Thanks a lot for your insights again. How could I assess the precision of the equation? Publicado por Rabindranath Andujar Moreno en Unknown 21 de febrero de Rabindranath Andujar Moreno 21 de febrero de Rafael 6 de febrero de Unknown 14 de mayo de Mbegin 14 de noviembre de Suscribirse a: Enviar comentarios Atom.

Displacement e vs Force F on a spring of elastic material. Shaded area represents stored strain energy.

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When pulled with a force F its tip deforms an amount e.The Rayleigh—Ritz method is a numerical method of finding approximations to eigenvalue equations that are difficult to solve analytically, particularly in the context of solving physical boundary value problems that can be expressed as matrix differential equations. It is used in mechanical engineering to approximate the eigenmodes of a physical system, such as finding the resonant frequencies of a structure to guide appropriate damping.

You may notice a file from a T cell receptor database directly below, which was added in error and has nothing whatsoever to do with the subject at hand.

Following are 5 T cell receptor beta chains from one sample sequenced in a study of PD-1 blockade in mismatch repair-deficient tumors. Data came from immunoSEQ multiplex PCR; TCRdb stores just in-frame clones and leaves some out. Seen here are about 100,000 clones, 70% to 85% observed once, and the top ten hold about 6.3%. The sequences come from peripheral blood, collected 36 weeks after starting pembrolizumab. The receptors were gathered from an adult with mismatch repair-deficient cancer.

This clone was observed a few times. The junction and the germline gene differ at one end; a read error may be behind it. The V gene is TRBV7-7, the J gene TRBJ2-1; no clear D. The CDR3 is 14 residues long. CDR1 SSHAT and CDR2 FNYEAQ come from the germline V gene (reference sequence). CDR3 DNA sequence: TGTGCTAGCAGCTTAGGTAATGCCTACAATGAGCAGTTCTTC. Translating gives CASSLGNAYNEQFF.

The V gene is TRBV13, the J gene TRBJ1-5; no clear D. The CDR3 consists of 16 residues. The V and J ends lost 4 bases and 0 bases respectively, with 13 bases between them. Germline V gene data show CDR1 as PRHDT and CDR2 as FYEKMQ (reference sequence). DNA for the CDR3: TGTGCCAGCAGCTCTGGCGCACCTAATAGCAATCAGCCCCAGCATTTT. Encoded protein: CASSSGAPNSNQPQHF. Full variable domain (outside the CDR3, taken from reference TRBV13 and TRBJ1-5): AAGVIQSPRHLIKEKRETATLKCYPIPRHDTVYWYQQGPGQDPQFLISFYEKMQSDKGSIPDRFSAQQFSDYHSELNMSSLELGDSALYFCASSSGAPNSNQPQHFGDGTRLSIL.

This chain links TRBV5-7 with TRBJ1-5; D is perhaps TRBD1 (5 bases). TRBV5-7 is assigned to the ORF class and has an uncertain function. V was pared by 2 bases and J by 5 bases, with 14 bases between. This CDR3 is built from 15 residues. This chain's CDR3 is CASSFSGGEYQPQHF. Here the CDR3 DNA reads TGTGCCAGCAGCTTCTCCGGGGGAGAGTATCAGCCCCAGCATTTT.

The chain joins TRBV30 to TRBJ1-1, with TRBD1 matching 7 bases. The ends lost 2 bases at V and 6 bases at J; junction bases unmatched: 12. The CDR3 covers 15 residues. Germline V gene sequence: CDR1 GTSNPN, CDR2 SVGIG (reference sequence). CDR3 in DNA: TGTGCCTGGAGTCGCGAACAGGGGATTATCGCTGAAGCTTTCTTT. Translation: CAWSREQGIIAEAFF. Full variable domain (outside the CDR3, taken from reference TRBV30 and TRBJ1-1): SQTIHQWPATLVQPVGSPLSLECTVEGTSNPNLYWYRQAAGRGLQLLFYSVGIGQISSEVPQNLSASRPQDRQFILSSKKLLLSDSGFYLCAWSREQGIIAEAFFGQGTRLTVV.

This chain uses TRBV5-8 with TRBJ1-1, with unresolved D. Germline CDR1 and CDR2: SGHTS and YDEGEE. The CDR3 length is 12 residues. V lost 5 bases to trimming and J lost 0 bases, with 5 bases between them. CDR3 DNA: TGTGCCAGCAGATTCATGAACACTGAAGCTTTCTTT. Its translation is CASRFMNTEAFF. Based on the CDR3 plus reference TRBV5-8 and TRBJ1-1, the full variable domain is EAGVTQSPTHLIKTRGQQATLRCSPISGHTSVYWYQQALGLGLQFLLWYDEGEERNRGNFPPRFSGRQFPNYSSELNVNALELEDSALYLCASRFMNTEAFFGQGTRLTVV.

The name is a common misnomer used to describe the method that is more appropriately termed the Ritz method or the Galerkin method. This method was invented by Walther Ritz inbut it bears some similarity to the Rayleigh quotient and so the misnomer persists.

If a Krylov subspace is used and A is a general matrix, then this is the Arnoldi algorithm. Convergence of the procedure means that as i tends to infinity, the approximation will tend towards the exact function.

In many cases one uses a complete set of functions e. A set of functions. The above outlined procedure can be extended to cases with more than one independent variable. The Rayleigh—Ritz method is often used in mechanical engineering for finding the approximate real resonant frequencies of multi degree of freedom systems, such as spring mass systems or flywheel s on a shaft with varying cross section.